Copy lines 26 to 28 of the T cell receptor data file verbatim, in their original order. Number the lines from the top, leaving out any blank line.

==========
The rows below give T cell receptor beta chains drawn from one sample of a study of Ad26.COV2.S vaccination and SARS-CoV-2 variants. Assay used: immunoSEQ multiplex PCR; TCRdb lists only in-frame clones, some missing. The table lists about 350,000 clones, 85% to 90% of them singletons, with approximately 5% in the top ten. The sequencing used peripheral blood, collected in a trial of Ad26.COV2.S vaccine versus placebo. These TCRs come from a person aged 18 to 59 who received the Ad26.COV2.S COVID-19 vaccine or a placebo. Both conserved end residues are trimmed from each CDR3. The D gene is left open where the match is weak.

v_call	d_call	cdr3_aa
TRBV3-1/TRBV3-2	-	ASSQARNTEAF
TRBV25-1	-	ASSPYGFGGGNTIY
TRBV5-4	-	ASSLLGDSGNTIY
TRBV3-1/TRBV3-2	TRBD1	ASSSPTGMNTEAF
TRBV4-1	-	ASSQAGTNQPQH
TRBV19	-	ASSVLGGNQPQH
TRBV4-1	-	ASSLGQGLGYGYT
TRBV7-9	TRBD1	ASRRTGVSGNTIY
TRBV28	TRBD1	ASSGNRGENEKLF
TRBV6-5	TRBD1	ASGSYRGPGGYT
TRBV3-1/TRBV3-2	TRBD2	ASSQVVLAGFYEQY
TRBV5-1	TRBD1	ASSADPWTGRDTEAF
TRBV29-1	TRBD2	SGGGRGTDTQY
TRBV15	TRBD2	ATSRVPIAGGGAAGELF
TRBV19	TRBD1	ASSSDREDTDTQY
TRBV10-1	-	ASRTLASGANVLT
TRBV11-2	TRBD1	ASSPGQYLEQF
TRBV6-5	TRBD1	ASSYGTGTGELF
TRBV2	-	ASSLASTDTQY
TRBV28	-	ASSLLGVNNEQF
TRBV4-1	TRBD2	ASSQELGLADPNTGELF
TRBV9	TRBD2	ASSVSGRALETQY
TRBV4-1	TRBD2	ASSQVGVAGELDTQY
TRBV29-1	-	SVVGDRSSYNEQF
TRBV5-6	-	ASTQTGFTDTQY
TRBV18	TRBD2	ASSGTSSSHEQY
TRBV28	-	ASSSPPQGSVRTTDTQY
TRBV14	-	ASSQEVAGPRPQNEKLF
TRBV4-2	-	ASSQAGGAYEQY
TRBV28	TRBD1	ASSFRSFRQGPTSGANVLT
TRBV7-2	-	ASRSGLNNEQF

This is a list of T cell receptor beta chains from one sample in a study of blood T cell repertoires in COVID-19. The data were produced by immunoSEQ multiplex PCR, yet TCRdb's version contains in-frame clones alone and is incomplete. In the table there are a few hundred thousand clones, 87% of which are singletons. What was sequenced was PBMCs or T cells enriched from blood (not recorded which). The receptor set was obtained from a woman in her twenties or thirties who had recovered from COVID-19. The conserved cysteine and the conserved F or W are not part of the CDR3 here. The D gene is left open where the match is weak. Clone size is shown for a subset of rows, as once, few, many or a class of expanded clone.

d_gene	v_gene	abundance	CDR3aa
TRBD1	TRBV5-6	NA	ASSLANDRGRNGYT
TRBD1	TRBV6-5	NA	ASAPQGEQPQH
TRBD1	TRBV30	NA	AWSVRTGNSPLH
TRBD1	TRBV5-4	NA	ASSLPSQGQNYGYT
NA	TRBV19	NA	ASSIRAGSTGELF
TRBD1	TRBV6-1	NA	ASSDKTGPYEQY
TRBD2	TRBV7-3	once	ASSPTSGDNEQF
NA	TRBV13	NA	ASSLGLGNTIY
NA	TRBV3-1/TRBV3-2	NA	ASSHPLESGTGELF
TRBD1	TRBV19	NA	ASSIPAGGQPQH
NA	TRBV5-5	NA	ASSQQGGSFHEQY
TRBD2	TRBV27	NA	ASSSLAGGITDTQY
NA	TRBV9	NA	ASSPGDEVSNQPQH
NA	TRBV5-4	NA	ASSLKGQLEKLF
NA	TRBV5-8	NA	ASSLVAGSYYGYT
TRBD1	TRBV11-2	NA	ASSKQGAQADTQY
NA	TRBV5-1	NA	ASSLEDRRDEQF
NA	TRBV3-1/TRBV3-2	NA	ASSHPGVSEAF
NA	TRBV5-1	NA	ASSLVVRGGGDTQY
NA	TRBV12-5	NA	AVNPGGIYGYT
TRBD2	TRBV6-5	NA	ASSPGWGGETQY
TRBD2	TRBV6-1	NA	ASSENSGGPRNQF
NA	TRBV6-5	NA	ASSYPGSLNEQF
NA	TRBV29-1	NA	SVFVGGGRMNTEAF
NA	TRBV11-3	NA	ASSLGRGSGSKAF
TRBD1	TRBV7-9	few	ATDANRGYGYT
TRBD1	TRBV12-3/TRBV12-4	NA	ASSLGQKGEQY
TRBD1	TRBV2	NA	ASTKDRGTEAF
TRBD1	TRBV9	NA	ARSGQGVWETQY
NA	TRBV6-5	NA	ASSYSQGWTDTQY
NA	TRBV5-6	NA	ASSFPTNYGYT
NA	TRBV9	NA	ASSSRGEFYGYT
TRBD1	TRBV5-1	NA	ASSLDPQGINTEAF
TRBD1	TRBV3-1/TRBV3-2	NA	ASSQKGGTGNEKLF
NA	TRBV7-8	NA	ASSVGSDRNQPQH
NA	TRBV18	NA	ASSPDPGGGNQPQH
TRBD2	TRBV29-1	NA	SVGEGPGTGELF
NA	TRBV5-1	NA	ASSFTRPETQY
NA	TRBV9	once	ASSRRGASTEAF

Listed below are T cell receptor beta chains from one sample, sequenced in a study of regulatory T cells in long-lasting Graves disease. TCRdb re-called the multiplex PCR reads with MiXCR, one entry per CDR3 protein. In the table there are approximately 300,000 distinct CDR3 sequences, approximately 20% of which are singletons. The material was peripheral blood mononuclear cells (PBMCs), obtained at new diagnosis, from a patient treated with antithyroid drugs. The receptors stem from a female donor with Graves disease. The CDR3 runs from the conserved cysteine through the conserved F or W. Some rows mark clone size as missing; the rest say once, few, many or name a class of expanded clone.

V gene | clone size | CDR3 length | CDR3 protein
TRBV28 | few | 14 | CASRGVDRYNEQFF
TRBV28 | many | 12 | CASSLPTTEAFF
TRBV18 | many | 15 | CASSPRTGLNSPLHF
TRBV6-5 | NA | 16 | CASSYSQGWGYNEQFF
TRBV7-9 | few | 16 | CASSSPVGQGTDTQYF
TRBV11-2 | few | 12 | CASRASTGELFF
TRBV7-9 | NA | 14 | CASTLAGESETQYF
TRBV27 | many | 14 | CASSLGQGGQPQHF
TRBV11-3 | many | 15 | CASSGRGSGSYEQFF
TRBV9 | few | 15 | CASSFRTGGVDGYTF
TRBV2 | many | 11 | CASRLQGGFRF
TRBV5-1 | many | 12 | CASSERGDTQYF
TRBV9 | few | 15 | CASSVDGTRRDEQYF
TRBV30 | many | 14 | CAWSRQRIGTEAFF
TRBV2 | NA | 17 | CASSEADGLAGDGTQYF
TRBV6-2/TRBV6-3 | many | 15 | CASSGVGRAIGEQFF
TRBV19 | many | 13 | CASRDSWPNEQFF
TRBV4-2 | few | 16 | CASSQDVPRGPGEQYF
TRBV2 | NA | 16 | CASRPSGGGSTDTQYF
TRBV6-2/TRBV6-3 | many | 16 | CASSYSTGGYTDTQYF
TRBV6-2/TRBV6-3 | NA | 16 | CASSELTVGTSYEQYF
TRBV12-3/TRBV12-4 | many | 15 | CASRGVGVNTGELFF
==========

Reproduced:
TRBV29-1	-	SVVGDRSSYNEQF
TRBV5-6	-	ASTQTGFTDTQY
TRBV18	TRBD2	ASSGTSSSHEQY